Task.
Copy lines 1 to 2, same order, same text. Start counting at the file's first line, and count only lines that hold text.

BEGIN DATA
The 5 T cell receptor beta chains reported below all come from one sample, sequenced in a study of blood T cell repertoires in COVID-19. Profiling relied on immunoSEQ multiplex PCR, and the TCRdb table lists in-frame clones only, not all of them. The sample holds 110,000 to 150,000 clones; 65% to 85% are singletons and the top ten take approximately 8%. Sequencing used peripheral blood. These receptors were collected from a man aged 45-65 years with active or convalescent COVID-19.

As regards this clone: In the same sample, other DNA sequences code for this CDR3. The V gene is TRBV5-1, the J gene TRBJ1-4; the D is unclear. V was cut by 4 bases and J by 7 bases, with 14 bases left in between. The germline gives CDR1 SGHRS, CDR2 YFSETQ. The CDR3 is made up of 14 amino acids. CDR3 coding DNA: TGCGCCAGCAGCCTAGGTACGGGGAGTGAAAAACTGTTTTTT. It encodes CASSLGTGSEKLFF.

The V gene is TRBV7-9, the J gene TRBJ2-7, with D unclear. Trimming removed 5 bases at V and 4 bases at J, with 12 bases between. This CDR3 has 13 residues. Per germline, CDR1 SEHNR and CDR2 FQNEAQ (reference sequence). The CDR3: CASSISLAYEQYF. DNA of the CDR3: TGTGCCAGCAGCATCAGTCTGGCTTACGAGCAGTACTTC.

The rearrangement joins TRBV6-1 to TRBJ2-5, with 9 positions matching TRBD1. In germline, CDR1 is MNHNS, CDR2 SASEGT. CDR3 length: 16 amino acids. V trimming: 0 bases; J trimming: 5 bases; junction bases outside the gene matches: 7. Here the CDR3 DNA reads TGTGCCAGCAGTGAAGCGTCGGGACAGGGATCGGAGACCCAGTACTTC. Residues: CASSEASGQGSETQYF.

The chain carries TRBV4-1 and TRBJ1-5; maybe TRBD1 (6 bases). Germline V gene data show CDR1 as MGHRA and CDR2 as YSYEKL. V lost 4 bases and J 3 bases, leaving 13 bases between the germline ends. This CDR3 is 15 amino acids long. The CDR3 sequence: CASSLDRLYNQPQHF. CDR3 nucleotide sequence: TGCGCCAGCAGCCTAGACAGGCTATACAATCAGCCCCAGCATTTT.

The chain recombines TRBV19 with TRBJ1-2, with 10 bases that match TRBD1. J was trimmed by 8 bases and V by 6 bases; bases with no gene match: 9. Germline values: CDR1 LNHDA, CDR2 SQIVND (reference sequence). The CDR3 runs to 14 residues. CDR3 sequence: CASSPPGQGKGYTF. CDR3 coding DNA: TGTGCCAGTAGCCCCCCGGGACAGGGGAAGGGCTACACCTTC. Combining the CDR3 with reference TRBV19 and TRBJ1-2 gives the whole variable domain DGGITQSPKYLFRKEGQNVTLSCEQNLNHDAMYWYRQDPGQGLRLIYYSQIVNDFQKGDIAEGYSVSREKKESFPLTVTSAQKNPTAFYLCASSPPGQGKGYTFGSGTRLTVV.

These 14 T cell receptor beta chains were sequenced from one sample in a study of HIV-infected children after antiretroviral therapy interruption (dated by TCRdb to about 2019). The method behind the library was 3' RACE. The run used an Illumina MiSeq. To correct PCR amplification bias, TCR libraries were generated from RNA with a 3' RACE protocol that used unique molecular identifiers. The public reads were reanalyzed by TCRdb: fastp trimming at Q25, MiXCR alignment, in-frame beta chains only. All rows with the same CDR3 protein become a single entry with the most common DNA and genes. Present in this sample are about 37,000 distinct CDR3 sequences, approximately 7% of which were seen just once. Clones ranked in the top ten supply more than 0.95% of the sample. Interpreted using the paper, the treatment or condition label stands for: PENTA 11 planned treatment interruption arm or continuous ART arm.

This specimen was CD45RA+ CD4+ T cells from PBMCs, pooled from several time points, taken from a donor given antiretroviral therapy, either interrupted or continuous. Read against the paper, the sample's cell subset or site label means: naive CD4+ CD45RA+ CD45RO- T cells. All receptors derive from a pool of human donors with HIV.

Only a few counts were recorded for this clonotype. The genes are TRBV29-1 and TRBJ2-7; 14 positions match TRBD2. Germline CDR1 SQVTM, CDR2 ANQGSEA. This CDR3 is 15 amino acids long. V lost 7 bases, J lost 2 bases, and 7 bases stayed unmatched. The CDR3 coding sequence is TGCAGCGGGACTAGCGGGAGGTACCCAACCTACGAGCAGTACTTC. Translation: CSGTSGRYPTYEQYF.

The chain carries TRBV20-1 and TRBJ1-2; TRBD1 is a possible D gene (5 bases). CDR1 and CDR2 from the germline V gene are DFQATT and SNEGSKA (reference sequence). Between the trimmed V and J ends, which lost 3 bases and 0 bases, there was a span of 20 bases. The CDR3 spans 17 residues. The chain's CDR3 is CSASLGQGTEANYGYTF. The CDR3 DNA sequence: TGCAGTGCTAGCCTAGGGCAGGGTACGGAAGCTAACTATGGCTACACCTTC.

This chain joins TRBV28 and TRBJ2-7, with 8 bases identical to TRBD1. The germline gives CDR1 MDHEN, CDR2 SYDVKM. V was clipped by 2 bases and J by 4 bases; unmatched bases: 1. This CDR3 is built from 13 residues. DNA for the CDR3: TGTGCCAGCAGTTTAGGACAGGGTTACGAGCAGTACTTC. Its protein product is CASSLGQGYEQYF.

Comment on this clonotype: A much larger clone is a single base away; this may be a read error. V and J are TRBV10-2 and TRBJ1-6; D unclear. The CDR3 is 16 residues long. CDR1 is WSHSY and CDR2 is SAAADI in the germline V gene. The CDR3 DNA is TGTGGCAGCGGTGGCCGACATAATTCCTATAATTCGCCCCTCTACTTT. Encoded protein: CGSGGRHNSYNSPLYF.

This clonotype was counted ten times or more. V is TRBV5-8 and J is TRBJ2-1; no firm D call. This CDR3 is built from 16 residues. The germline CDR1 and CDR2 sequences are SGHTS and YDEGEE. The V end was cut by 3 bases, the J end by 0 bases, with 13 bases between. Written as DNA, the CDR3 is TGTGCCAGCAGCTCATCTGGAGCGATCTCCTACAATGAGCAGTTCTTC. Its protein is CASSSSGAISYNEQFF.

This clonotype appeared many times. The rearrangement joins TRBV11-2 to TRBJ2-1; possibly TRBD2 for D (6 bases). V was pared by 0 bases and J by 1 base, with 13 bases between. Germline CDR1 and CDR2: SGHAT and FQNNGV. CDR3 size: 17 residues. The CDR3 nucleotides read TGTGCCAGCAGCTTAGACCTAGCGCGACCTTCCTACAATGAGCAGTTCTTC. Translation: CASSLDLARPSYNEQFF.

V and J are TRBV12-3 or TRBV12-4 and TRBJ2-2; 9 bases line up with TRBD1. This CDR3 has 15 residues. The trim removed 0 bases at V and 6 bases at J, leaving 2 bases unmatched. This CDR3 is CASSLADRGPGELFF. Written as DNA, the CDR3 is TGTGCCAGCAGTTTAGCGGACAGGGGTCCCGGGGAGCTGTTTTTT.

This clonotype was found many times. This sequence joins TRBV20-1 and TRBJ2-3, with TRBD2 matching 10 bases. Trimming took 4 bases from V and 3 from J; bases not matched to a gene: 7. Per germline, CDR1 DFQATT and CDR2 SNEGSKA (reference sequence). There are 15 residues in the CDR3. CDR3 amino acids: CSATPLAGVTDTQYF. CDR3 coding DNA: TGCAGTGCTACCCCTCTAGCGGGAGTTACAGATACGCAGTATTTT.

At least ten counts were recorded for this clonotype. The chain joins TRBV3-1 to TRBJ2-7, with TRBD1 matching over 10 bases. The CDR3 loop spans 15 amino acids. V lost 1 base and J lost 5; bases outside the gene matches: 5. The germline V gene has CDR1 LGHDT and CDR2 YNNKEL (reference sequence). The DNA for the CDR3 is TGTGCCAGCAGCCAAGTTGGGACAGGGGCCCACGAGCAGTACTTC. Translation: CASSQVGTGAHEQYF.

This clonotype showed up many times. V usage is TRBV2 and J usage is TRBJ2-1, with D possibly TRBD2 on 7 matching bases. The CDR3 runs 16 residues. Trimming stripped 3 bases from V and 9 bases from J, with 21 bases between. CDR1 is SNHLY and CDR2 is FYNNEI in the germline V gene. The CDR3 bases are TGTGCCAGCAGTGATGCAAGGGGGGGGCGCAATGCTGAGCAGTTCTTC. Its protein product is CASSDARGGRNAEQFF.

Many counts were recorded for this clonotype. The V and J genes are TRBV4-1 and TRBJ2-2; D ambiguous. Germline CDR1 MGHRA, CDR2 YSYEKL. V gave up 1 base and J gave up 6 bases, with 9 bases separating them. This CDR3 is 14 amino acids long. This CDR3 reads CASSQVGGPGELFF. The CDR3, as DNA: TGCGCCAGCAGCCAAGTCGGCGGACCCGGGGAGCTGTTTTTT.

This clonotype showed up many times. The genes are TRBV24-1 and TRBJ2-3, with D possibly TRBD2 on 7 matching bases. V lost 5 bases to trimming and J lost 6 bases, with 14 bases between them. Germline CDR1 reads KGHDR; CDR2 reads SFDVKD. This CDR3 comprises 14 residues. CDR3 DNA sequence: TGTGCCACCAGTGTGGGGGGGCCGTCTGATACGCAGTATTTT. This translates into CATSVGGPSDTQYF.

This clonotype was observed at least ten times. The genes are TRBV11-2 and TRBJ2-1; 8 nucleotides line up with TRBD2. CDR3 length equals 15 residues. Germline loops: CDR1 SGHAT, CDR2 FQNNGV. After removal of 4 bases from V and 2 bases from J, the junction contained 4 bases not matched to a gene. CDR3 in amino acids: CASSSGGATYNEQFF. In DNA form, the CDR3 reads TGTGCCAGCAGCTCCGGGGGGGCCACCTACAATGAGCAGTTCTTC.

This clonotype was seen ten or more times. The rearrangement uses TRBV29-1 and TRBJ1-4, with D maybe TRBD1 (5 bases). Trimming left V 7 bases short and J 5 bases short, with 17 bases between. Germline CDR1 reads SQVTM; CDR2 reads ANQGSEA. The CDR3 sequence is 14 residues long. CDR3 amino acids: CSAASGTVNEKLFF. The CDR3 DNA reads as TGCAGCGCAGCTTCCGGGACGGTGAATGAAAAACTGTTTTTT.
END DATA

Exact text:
The 5 T cell receptor beta chains reported below all come from one sample, sequenced in a study of blood T cell repertoires in COVID-19. Profiling relied on immunoSEQ multiplex PCR, and the TCRdb table lists in-frame clones only, not all of them. The sample holds 110,000 to 150,000 clones; 65% to 85% are singletons and the top ten take approximately 8%. Sequencing used peripheral blood. These receptors were collected from a man aged 45-65 years with active or convalescent COVID-19.

As regards this clone: In the same sample, other DNA sequences code for this CDR3. The V gene is TRBV5-1, the J gene TRBJ1-4; the D is unclear. V was cut by 4 bases and J by 7 bases, with 14 bases left in between. The germline gives CDR1 SGHRS, CDR2 YFSETQ. The CDR3 is made up of 14 amino acids. CDR3 coding DNA: TGCGCCAGCAGCCTAGGTACGGGGAGTGAAAAACTGTTTTTT. It encodes CASSLGTGSEKLFF.